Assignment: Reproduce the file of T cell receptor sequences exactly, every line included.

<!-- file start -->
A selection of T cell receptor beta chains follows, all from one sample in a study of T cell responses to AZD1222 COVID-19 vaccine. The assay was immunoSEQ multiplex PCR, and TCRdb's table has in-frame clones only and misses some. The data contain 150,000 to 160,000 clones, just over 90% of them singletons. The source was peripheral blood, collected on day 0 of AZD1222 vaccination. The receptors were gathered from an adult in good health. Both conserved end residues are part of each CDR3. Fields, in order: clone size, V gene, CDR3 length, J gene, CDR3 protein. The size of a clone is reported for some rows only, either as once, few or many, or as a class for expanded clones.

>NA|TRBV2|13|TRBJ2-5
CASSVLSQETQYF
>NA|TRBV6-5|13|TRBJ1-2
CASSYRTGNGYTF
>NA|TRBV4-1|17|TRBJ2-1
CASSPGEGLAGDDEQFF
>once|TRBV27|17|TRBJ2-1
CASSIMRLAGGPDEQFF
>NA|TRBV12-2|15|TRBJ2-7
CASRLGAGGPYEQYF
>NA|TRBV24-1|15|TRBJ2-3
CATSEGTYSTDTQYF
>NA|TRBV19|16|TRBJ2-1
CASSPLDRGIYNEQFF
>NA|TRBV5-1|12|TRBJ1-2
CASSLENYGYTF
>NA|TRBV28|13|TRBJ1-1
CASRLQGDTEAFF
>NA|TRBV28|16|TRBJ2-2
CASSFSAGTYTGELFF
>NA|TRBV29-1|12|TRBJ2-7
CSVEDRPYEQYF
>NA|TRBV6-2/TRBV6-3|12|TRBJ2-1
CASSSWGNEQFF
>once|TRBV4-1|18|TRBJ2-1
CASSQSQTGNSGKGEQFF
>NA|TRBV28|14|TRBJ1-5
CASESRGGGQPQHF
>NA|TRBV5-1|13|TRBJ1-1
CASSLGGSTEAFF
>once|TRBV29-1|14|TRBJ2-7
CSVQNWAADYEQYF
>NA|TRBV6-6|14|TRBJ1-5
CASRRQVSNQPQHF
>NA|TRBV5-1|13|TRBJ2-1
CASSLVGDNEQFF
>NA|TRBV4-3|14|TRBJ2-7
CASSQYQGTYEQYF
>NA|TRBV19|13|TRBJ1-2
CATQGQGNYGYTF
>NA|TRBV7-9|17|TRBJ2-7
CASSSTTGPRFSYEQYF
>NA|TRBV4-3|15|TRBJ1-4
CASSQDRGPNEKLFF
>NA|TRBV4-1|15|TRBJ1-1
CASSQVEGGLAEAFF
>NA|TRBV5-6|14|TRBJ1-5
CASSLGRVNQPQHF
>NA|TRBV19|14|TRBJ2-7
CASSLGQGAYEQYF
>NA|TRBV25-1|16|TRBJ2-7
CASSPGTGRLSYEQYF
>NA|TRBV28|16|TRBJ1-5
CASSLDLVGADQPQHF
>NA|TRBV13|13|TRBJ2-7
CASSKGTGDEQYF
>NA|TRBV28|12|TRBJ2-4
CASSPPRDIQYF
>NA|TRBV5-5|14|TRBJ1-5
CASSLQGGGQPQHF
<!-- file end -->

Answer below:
A selection of T cell receptor beta chains follows, all from one sample in a study of T cell responses to AZD1222 COVID-19 vaccine. The assay was immunoSEQ multiplex PCR, and TCRdb's table has in-frame clones only and misses some. The data contain 150,000 to 160,000 clones, just over 90% of them singletons. The source was peripheral blood, collected on day 0 of AZD1222 vaccination. The receptors were gathered from an adult in good health. Both conserved end residues are part of each CDR3. Fields, in order: clone size, V gene, CDR3 length, J gene, CDR3 protein. The size of a clone is reported for some rows only, either as once, few or many, or as a class for expanded clones.

>NA|TRBV2|13|TRBJ2-5
CASSVLSQETQYF
>NA|TRBV6-5|13|TRBJ1-2
CASSYRTGNGYTF
>NA|TRBV4-1|17|TRBJ2-1
CASSPGEGLAGDDEQFF
>once|TRBV27|17|TRBJ2-1
CASSIMRLAGGPDEQFF
>NA|TRBV12-2|15|TRBJ2-7
CASRLGAGGPYEQYF
>NA|TRBV24-1|15|TRBJ2-3
CATSEGTYSTDTQYF
>NA|TRBV19|16|TRBJ2-1
CASSPLDRGIYNEQFF
>NA|TRBV5-1|12|TRBJ1-2
CASSLENYGYTF
>NA|TRBV28|13|TRBJ1-1
CASRLQGDTEAFF
>NA|TRBV28|16|TRBJ2-2
CASSFSAGTYTGELFF
>NA|TRBV29-1|12|TRBJ2-7
CSVEDRPYEQYF
>NA|TRBV6-2/TRBV6-3|12|TRBJ2-1
CASSSWGNEQFF
>once|TRBV4-1|18|TRBJ2-1
CASSQSQTGNSGKGEQFF
>NA|TRBV28|14|TRBJ1-5
CASESRGGGQPQHF
>NA|TRBV5-1|13|TRBJ1-1
CASSLGGSTEAFF
>once|TRBV29-1|14|TRBJ2-7
CSVQNWAADYEQYF
>NA|TRBV6-6|14|TRBJ1-5
CASRRQVSNQPQHF
>NA|TRBV5-1|13|TRBJ2-1
CASSLVGDNEQFF
>NA|TRBV4-3|14|TRBJ2-7
CASSQYQGTYEQYF
>NA|TRBV19|13|TRBJ1-2
CATQGQGNYGYTF
>NA|TRBV7-9|17|TRBJ2-7
CASSSTTGPRFSYEQYF
>NA|TRBV4-3|15|TRBJ1-4
CASSQDRGPNEKLFF
>NA|TRBV4-1|15|TRBJ1-1
CASSQVEGGLAEAFF
>NA|TRBV5-6|14|TRBJ1-5
CASSLGRVNQPQHF
>NA|TRBV19|14|TRBJ2-7
CASSLGQGAYEQYF
>NA|TRBV25-1|16|TRBJ2-7
CASSPGTGRLSYEQYF
>NA|TRBV28|16|TRBJ1-5
CASSLDLVGADQPQHF
>NA|TRBV13|13|TRBJ2-7
CASSKGTGDEQYF
>NA|TRBV28|12|TRBJ2-4
CASSPPRDIQYF
>NA|TRBV5-5|14|TRBJ1-5
CASSLQGGGQPQHF